When astronauts head for Mars, perhaps sometime in the 2030s, there is a good chance that they will be growing their own vegetables to eat along the way. In research published on Friday, researchers are reporting that lettuce grown in space is safe to eat and as nutritious as that grown on Earth. “This was really good,” said Gioia D. Massa, a plant scientist at NASA’s Kennedy Space Center in Florida and an author of a paper that appeared in the journal Frontiers in Plant Science. “There wasn’t anything completely surprising or crazy or weird.” ... “It’s just a rigorous, careful study on the safety of crops grown in space,” said Bruce Bugbee, a professor of environmental plant physiology at Utah State University, who was not involved with the research. “This kind of research is really helpful for us to feed people away from the planet Earth. NASA selected five research projects last month to develop better plant-growing systems. One by Dr. Bugbee aims to use more sensors and controls to more precisely mete out water and nutrients. NASA will choose the two most promising prototypes, and researchers will then make more polished versions to be tested in space, Dr. Bugbee said.

  • Inside Science Wednesday, Mar. 04, 2020

    Change in Diet Sent Snakes Looking for New Defense Against Predators

    Keelback snakes are master chemists. These unusual snakes possess glands in their skin that contain heart-stopping toxic steroids to defend against predators. When an attacker tries to eat them, the glands rupture, releasing a mouthful of potentially fatal poison. But these snakes, native to China, Japan and Southeast Asia, don't have the biochemical machinery to produce these toxic chemicals themselves. Instead they gather them from their own prey -- poisonous toads -- and repackage them into their own chemical defense. About 15 million years ago, however, some species of keelback snakes in China changed their diet -- they switched from eating toads to eating earthworms. But somehow they retained their glands and kept them filled with poison. "When we investigated the worm-eating species and found they still posses the toxins but the worms they were eating did not, then the hunt was on for the source of the toxins," said Alan Savitzky, a herpetologist at Utah State University in Logan.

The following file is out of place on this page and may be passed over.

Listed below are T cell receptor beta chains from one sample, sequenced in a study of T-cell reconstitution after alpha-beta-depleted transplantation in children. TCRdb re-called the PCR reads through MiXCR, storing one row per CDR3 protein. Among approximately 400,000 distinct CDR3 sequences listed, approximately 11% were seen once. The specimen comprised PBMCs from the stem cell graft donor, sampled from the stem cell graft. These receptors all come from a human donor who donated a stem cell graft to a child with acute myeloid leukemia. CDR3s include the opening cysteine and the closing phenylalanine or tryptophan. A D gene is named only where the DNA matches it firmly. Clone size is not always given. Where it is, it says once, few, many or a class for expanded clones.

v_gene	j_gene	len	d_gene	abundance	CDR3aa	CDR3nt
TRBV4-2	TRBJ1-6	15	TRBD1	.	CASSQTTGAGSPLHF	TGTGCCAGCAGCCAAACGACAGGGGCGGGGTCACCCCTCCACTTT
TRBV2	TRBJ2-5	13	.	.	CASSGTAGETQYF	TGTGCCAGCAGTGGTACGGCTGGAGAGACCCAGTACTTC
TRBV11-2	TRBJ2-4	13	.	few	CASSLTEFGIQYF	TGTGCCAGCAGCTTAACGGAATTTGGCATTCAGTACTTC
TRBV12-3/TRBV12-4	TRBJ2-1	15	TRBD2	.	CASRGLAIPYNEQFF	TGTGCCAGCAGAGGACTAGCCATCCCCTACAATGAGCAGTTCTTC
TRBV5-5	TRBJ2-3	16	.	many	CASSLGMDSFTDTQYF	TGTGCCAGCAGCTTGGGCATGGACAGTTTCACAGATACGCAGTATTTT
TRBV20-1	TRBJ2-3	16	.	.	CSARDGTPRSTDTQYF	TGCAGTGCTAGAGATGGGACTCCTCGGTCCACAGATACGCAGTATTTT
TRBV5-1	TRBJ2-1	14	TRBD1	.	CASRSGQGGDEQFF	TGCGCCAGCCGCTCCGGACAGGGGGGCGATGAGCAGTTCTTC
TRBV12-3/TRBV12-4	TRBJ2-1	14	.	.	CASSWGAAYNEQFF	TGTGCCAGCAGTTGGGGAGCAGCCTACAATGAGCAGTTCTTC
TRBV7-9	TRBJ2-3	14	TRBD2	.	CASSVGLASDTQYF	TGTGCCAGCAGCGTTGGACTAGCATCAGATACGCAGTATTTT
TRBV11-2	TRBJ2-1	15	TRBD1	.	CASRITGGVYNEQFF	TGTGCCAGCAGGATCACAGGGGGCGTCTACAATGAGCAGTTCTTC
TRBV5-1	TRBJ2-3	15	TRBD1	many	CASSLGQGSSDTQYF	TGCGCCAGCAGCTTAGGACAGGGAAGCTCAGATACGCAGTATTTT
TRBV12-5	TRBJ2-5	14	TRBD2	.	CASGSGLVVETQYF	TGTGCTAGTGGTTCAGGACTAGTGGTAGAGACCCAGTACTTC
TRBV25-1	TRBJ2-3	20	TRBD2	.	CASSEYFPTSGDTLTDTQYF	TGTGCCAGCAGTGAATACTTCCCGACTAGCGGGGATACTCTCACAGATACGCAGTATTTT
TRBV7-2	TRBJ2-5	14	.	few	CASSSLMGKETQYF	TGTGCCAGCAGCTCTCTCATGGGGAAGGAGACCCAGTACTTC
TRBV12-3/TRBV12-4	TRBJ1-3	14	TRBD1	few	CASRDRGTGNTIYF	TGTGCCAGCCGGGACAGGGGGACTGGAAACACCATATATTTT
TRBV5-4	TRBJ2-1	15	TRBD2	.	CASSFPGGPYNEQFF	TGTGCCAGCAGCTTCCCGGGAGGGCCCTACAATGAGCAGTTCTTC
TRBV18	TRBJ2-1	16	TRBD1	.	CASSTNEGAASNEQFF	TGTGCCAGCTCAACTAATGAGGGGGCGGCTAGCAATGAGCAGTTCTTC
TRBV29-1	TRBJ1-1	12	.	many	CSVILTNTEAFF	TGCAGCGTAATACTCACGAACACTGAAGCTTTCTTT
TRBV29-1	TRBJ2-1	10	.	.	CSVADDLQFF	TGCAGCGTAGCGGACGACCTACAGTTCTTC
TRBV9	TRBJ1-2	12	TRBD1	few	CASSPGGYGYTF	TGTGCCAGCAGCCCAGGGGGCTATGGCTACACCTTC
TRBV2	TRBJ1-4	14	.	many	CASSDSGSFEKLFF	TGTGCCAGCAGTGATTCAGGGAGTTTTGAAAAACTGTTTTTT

• Cache Valley Daily Wednesday, Mar. 04, 2020

    USU Scientist Reports Evolutionary Shift in Snakes

    Utah State University herpetologist Dr. Alan Savitzky is part of a multi-national research group of scientists who have documented an example of adaptation in the animal kingdom. He said “keelback” snakes, found in southeast Asia, sport glands in their skin where they store a class of lethal steroids to protect them from predators. These snakes have derived the lethal poisons from eating toads. This is where an evolutionary example of adaptation has been observed. ”The surprise from this most recent study is that a group of these snakes that have stopped eating frogs and started eating earthworms still have that same type of toxin in their skin,” Dr. Savitzky explained, “But in this case they’re not eating frogs and toads, they’re eating firefly larvae. And the fireflies also produce the same type of toxin the toads have in their skin.”

  • Via Satellite Monday, Mar. 02, 2020

    Space Dynamics Laboratory-Built SmallSat Deploys from ISS

    The Space Dynamics Laboratory (SDL) at Utah State University announced Monday that a small satellite it built was deployed into orbit, and early telemetry indicates that the spacecraft health is nominal and the satellite is operating as designed. The SDL-built Hyper-Angular Rainbow Polarimeter CubeSat, known as HARP, was launched on Nov. 2, 2019, on a Northrop Grumman Antares rocket from Virginia Space’s Mid-Atlantic Regional Spaceport at NASA’s Wallops Flight Facility. Following a three-month stay on the International Space Station (ISS), HARP was deployed into its intended orbit on February 19. The HARP satellite was built to carry a payload built by the University of Maryland, Baltimore County. The satellite’s objective is to validate the in-flight capabilities of a highly accurate and precise wide field of view hyper-angular polarimeter for characterizing aerosol and cloud properties.

  • SB Nation Monday, Mar. 02, 2020

    The Ballad of Wild Bill: The Rise, Fall and Rise of USU's Iconic Superfan